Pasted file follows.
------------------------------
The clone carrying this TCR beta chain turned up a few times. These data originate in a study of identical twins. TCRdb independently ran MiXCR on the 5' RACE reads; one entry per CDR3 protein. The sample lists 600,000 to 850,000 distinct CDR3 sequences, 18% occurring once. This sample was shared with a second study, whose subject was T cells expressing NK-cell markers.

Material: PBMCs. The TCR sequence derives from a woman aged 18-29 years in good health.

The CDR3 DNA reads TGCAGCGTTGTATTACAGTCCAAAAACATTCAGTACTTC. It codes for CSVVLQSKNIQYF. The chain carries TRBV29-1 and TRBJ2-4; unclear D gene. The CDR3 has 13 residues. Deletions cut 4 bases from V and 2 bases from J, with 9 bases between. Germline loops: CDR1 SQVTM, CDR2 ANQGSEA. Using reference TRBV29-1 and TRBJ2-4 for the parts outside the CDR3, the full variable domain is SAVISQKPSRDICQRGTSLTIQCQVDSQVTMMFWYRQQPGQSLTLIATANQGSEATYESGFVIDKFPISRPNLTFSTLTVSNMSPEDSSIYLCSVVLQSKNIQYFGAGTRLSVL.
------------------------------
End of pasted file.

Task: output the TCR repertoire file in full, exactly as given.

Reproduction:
The clone carrying this TCR beta chain turned up a few times. These data originate in a study of identical twins. TCRdb independently ran MiXCR on the 5' RACE reads; one entry per CDR3 protein. The sample lists 600,000 to 850,000 distinct CDR3 sequences, 18% occurring once. This sample was shared with a second study, whose subject was T cells expressing NK-cell markers.

Material: PBMCs. The TCR sequence derives from a woman aged 18-29 years in good health.

The CDR3 DNA reads TGCAGCGTTGTATTACAGTCCAAAAACATTCAGTACTTC. It codes for CSVVLQSKNIQYF. The chain carries TRBV29-1 and TRBJ2-4; unclear D gene. The CDR3 has 13 residues. Deletions cut 4 bases from V and 2 bases from J, with 9 bases between. Germline loops: CDR1 SQVTM, CDR2 ANQGSEA. Using reference TRBV29-1 and TRBJ2-4 for the parts outside the CDR3, the full variable domain is SAVISQKPSRDICQRGTSLTIQCQVDSQVTMMFWYRQQPGQSLTLIATANQGSEATYESGFVIDKFPISRPNLTFSTLTVSNMSPEDSSIYLCSVVLQSKNIQYFGAGTRLSVL.